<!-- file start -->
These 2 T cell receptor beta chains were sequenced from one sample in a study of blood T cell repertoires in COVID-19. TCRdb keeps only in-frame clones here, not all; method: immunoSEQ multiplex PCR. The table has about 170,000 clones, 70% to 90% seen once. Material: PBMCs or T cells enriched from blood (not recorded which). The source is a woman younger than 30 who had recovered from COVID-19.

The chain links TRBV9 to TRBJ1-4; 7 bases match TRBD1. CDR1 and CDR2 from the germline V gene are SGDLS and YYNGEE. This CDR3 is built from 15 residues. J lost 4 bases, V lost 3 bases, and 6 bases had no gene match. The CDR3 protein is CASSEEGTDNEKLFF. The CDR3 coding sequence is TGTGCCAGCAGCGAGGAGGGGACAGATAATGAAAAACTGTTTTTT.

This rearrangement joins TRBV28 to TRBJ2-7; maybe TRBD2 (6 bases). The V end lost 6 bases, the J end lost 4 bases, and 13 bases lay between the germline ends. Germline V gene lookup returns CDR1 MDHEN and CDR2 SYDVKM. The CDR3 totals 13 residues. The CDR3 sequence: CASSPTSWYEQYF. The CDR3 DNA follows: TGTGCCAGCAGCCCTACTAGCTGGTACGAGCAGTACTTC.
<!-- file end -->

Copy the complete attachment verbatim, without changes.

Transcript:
These 2 T cell receptor beta chains were sequenced from one sample in a study of blood T cell repertoires in COVID-19. TCRdb keeps only in-frame clones here, not all; method: immunoSEQ multiplex PCR. The table has about 170,000 clones, 70% to 90% seen once. Material: PBMCs or T cells enriched from blood (not recorded which). The source is a woman younger than 30 who had recovered from COVID-19.

The chain links TRBV9 to TRBJ1-4; 7 bases match TRBD1. CDR1 and CDR2 from the germline V gene are SGDLS and YYNGEE. This CDR3 is built from 15 residues. J lost 4 bases, V lost 3 bases, and 6 bases had no gene match. The CDR3 protein is CASSEEGTDNEKLFF. The CDR3 coding sequence is TGTGCCAGCAGCGAGGAGGGGACAGATAATGAAAAACTGTTTTTT.

This rearrangement joins TRBV28 to TRBJ2-7; maybe TRBD2 (6 bases). The V end lost 6 bases, the J end lost 4 bases, and 13 bases lay between the germline ends. Germline V gene lookup returns CDR1 MDHEN and CDR2 SYDVKM. The CDR3 totals 13 residues. The CDR3 sequence: CASSPTSWYEQYF. The CDR3 DNA follows: TGTGCCAGCAGCCCTACTAGCTGGTACGAGCAGTACTTC.